It is striking, and revealing, that the white liberal promise of basic racial equality under the law, and enforcement of the constitutional rights of all citizens, would be seen as such a breakthrough for "community relations" in Detroit. Less than one year before Cavanagh's election, in December 1960, the NAACP and the Urban League had told the U.S. Civil Rights Commission that the city of Detroit was deeply and deliberately segregated in housing, education, and employment. The NAACP also had provided extensive evidence of the racist and segregationist aims of the Detroit Police Department, and this was before the crash program mobilized a biracial coalition of civil rights, labor, and religious organizations to demand reform and oversight of the DPD.

It is important to note that Cavanagh and Edwards did not endorse the most radical demand of the mainstream civil rights movement in the early 1960s: an independent civilian review board to investigate and discipline police for brutality and misconduct. Instead, the white liberal administration promised that the DPD would become a more professional and egalitarian organization, bringing about efficient and effective crime control through equal treatment under the law. If this was a liberal promise of a new direction in police-community relations, it is then worth recognizing that Edwards's reform agenda was essentially to enforce the "Law Enforcement Code of Ethics," in place since the mid-1950s, and to which every DPD officer already took an oath:

"My fundamental duty is to serve mankind, . . . to respect the constitutional rights of all men to liberty, equality and justice. I will enforce the law courteously and appropriately without fear or favor, malice or ill will, never employ unnecessary force or violence"-Law Enforcement Code of Ethics

Commissioner George Edwards updated the DPD manual as part of his reform agenda when he took charge in 1962 (below left). In his introductory note, Edwards informed officers of their responsibility to protect citizens through "unprejudiced and impartial" decisions and to promote "equal enforcement of the law among all people." Edwards also refined and clarified the arrest and use of force procedures, to try to cut down on the widespread practice of illegal arrests and the often brutal treatment of people under suspicion and in custody. For these positions, Edwards received significant pushback from within the DPD and from white conservatives in Detroit's general population.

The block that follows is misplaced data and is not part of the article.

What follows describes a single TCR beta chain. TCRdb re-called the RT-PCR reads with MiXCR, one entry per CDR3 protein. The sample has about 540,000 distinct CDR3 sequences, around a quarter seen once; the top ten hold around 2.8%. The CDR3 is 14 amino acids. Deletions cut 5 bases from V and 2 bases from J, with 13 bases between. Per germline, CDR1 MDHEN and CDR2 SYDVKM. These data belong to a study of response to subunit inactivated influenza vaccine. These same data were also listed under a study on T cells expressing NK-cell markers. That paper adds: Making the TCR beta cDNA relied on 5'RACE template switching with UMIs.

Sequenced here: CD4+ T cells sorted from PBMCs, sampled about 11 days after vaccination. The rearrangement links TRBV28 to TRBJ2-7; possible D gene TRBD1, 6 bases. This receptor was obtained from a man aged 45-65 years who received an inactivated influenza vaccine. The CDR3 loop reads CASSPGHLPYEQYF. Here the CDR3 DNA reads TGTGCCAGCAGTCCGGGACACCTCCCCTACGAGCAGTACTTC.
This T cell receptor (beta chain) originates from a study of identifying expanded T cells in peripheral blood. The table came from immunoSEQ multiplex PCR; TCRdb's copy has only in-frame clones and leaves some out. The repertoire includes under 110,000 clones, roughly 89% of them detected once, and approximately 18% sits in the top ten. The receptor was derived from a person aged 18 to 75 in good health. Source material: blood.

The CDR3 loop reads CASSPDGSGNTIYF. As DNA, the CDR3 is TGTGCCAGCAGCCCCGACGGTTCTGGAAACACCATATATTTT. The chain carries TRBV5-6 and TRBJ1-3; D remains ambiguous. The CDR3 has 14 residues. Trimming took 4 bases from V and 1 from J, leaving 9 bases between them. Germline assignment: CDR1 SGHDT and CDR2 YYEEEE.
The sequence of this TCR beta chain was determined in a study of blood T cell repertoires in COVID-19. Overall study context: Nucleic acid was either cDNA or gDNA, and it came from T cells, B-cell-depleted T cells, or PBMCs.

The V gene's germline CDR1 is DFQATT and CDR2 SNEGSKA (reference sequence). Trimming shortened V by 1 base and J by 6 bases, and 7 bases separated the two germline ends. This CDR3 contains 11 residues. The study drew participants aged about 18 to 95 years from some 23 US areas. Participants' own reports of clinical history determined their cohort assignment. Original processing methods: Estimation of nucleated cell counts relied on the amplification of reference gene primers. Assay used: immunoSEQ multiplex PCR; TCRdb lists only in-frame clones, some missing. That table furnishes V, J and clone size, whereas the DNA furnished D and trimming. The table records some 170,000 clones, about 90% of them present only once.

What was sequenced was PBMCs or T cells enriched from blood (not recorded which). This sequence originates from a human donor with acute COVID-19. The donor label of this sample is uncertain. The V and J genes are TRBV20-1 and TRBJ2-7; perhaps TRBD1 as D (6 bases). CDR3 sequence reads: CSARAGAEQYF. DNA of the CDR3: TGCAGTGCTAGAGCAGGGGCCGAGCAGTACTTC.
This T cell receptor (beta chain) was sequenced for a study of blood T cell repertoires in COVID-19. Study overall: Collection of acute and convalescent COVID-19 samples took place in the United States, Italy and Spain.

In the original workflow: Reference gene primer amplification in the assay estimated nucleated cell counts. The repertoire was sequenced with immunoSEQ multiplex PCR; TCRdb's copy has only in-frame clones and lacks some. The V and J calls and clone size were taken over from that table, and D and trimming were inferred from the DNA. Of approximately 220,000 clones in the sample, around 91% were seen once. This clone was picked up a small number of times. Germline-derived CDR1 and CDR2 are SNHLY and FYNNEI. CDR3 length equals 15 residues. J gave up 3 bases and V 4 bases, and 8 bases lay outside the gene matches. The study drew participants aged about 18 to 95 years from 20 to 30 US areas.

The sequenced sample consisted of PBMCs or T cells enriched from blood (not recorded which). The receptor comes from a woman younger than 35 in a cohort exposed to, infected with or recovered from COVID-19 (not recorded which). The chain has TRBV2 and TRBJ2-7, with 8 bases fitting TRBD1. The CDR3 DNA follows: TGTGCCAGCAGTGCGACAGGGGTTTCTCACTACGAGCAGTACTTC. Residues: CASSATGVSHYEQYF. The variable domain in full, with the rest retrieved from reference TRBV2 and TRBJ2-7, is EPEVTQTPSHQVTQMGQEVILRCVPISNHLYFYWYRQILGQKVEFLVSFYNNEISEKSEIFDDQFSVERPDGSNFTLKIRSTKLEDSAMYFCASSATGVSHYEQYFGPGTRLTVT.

Commissioner Edwards and Mayor Cavanagh did make some real progress on the police-community relations front, at least in the first year and a half, but the turnaround would be short-lived. By the summer of 1963, both men faced fierce criticism from civil rights groups for the exoneration of a white officer who shot and killed an unarmed black woman. Edwards stepped down soon after, and the Cavanagh administration increasingly embraced a tough-on-crime agenda with little concern for civil liberties as racial turmoil intensified in the mid-1960s.

Commissioner George Edwards's introduction to the revised DPD manual, 1962

DPD "Code of Ethics" in 1962


Pittsburgh Courier, November 18, 1961

Michigan Chronicle, November 18, 1961

Jerome P. Cavanagh Collection, Walter P. Reuther Library, Archives of Labor and Urban Affairs, Wayne State University

Image Gallery, Walter P. Reuther Library, Archives of Labor and Urban Affairs, Wayne State University

Detroit Police Manual: Rules and Regulations of the Detroit Police Department (1962), Social Science, Education, and Religion Department, Detroit Public Library

Charles William Ungermann Papers, Bentley Historical Library, University of Michigan

Mary M. Stolberg, Bridging the River of Hatred: The Pioneering Efforts of Detroit Police Commissioner George Edwards (1998)

Alex Elkins, “Liberals and ‘Get-Tough Policing’ in Postwar Detroit,” pp. 106-116, in Joel Stone, ed., Detroit 1967: Origins, Impacts, Legacies (2017)

Sidney Fine, Violence in the Model City: The Cavanagh Administration, Race Relations, and the Detroit Riot of 1967 (2007)

Prev Next